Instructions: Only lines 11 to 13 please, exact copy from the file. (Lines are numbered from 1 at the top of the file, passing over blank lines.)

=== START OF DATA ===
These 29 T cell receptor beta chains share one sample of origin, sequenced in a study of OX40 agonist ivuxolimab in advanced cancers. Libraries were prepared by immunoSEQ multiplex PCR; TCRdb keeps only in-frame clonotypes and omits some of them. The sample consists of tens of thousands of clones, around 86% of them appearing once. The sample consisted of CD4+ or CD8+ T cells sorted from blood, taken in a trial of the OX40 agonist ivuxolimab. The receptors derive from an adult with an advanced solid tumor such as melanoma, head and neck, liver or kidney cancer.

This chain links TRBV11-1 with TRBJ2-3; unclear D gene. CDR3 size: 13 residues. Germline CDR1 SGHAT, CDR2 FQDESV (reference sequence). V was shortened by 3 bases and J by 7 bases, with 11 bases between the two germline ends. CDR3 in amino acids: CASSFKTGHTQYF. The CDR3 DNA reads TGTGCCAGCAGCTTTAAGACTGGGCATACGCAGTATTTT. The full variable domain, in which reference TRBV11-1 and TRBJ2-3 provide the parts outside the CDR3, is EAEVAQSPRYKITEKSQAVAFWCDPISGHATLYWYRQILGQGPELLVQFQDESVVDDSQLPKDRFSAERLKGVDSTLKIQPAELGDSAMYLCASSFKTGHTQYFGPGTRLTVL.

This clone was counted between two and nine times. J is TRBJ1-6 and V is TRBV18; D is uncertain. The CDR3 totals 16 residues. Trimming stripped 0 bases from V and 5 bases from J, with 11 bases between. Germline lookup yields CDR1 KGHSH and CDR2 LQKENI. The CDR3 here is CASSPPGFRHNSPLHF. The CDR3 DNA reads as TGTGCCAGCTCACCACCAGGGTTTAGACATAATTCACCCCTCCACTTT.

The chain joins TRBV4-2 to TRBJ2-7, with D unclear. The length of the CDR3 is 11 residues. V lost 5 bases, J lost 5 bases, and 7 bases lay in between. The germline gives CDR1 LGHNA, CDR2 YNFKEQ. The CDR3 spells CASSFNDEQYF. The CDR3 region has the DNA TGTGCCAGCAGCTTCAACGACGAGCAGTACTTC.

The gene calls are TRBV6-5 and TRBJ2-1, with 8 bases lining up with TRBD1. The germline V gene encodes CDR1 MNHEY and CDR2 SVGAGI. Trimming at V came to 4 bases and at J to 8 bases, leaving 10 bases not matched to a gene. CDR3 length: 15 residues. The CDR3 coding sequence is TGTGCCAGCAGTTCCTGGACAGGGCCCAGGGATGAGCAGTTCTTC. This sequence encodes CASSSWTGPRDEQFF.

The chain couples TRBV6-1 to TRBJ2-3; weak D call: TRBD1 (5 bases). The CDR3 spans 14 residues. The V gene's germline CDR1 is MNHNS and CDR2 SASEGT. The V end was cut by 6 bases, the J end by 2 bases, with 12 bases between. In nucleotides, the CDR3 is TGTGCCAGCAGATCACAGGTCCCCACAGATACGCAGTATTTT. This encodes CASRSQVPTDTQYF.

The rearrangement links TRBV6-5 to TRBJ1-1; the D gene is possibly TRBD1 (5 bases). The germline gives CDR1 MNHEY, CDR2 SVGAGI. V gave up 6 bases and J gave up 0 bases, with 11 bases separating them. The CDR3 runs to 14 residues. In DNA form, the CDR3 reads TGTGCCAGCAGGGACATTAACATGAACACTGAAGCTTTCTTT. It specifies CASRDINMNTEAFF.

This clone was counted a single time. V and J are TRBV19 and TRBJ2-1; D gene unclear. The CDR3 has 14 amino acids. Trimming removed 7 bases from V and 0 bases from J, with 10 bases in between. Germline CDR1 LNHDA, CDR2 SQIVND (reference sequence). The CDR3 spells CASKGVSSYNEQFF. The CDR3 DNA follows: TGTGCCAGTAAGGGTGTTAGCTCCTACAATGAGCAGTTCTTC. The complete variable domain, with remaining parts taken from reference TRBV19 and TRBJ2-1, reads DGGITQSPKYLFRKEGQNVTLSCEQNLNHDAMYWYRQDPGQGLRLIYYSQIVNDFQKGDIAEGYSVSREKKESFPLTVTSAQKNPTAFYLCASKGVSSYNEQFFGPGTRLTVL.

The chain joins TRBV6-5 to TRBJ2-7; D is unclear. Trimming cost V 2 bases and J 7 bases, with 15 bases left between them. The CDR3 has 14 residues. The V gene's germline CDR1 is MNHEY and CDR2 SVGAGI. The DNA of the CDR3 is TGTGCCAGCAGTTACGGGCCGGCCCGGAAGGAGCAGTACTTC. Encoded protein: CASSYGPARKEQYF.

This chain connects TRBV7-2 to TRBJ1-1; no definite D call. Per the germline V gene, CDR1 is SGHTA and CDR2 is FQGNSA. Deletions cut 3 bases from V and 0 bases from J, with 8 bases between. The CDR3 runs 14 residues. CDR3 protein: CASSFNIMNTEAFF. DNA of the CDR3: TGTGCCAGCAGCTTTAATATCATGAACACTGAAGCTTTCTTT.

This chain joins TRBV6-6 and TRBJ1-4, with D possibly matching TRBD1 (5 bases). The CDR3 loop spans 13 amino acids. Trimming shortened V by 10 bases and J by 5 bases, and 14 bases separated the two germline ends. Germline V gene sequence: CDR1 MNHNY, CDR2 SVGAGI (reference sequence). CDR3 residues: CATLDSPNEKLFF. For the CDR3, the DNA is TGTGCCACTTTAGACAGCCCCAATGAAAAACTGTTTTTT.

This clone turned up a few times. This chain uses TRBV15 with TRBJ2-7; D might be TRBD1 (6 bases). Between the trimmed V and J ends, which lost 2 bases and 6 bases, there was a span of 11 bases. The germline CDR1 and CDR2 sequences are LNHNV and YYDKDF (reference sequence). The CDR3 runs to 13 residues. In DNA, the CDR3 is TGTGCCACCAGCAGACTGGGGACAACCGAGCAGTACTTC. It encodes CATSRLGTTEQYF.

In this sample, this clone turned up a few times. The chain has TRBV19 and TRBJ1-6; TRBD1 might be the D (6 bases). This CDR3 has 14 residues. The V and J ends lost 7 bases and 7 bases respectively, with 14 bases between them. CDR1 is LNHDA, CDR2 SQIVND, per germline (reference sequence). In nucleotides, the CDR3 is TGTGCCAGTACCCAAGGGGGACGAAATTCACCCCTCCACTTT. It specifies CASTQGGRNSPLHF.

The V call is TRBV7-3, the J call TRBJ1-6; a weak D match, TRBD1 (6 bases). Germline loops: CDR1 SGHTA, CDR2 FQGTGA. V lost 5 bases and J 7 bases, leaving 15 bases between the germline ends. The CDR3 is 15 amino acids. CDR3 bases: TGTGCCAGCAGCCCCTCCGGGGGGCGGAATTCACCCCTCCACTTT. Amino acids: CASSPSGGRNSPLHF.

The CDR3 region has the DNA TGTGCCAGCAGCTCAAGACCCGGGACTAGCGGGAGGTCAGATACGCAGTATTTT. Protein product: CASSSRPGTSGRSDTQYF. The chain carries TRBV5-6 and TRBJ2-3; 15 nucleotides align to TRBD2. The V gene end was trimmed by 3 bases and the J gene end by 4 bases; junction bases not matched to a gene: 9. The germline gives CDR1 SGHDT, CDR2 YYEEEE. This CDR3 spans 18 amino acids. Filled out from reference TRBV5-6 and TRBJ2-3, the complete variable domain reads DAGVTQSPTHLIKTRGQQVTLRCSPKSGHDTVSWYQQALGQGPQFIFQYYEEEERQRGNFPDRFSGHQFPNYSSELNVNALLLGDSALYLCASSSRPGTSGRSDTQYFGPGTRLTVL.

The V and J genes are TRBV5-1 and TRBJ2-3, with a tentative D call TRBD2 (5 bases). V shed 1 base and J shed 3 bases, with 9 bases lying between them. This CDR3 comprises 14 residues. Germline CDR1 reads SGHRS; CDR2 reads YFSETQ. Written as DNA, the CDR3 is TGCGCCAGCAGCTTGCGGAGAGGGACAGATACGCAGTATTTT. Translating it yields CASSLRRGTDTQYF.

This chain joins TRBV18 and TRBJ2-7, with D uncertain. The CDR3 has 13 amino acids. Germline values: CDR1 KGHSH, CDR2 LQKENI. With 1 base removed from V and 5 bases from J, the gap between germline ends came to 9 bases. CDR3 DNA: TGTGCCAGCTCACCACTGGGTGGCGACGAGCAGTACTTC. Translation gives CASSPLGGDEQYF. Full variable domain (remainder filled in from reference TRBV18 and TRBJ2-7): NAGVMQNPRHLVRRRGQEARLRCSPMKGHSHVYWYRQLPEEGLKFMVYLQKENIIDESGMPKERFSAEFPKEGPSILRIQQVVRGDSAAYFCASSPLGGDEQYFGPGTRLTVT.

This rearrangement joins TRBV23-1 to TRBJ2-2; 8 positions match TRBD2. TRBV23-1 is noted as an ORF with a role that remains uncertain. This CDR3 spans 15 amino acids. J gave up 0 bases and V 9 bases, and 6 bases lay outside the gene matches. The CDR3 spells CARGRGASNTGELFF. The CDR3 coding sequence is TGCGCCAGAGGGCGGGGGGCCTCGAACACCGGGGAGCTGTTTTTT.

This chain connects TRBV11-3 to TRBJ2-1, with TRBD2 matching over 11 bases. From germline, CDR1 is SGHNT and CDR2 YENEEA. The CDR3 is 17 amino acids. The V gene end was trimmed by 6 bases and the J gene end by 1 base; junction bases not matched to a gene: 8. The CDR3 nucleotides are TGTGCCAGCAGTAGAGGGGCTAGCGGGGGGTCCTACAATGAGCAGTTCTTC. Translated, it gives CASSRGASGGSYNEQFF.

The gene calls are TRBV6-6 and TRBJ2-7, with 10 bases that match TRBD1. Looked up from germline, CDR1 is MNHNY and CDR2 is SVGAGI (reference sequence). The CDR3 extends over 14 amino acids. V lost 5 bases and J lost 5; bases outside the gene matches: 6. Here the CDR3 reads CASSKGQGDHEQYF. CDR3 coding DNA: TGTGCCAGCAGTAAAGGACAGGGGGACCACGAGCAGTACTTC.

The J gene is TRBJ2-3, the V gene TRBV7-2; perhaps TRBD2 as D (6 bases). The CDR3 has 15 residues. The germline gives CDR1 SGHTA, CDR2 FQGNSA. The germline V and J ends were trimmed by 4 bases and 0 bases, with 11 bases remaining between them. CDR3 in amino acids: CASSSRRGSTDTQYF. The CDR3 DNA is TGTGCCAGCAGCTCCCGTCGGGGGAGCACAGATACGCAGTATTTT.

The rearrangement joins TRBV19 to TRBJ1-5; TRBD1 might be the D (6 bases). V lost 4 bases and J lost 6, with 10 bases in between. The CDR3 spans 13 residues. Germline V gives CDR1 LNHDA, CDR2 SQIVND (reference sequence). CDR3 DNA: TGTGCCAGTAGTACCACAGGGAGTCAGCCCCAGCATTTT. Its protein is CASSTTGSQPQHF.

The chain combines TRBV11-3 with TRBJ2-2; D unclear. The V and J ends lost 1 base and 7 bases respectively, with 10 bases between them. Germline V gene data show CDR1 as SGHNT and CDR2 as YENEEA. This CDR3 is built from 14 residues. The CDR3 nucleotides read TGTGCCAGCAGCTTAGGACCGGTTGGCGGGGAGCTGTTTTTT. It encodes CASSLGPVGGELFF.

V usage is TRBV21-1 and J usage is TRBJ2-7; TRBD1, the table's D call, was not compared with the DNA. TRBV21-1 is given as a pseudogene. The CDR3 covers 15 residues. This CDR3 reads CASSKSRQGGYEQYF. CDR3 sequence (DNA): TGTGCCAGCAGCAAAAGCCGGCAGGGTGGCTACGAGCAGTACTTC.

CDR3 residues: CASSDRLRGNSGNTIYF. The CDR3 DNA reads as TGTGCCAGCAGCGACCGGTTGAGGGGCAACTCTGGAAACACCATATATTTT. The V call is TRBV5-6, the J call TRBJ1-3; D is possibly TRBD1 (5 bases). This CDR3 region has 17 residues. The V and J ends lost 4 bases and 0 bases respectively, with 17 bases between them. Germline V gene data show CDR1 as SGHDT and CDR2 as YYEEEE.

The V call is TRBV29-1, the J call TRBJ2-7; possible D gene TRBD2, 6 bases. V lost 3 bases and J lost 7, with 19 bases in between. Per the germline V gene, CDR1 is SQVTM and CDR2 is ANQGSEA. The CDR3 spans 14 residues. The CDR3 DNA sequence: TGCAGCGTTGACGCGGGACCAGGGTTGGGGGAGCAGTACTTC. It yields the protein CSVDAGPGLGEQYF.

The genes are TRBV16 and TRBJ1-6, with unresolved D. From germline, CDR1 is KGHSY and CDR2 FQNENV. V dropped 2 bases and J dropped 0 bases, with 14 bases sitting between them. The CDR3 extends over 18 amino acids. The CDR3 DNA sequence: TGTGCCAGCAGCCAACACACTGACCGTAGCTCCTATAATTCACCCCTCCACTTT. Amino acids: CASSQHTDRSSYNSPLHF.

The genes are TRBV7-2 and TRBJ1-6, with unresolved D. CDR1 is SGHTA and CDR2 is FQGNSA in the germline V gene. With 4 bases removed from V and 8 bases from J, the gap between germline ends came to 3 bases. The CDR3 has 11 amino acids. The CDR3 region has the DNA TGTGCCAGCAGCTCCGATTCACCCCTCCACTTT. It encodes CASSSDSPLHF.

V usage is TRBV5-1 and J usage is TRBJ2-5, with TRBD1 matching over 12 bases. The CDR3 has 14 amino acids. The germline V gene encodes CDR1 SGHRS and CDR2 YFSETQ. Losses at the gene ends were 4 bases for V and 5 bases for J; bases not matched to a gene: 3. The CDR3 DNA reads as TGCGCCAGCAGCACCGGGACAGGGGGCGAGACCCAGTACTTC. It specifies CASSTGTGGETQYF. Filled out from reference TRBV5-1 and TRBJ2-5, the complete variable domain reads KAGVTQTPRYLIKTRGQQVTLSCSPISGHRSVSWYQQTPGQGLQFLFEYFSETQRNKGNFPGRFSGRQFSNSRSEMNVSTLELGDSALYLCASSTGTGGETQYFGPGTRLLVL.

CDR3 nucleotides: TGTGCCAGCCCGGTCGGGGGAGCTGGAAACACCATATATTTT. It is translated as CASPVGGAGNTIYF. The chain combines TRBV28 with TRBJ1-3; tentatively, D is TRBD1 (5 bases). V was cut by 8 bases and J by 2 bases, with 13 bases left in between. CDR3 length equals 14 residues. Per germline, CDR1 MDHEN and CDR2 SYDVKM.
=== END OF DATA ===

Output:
This chain joins TRBV6-6 and TRBJ1-4, with D possibly matching TRBD1 (5 bases). The CDR3 loop spans 13 amino acids. Trimming shortened V by 10 bases and J by 5 bases, and 14 bases separated the two germline ends. Germline V gene sequence: CDR1 MNHNY, CDR2 SVGAGI (reference sequence). CDR3 residues: CATLDSPNEKLFF. For the CDR3, the DNA is TGTGCCACTTTAGACAGCCCCAATGAAAAACTGTTTTTT.

This clone turned up a few times. This chain uses TRBV15 with TRBJ2-7; D might be TRBD1 (6 bases). Between the trimmed V and J ends, which lost 2 bases and 6 bases, there was a span of 11 bases. The germline CDR1 and CDR2 sequences are LNHNV and YYDKDF (reference sequence). The CDR3 runs to 13 residues. In DNA, the CDR3 is TGTGCCACCAGCAGACTGGGGACAACCGAGCAGTACTTC. It encodes CATSRLGTTEQYF.

In this sample, this clone turned up a few times. The chain has TRBV19 and TRBJ1-6; TRBD1 might be the D (6 bases). This CDR3 has 14 residues. The V and J ends lost 7 bases and 7 bases respectively, with 14 bases between them. CDR1 is LNHDA, CDR2 SQIVND, per germline (reference sequence). In nucleotides, the CDR3 is TGTGCCAGTACCCAAGGGGGACGAAATTCACCCCTCCACTTT. It specifies CASTQGGRNSPLHF.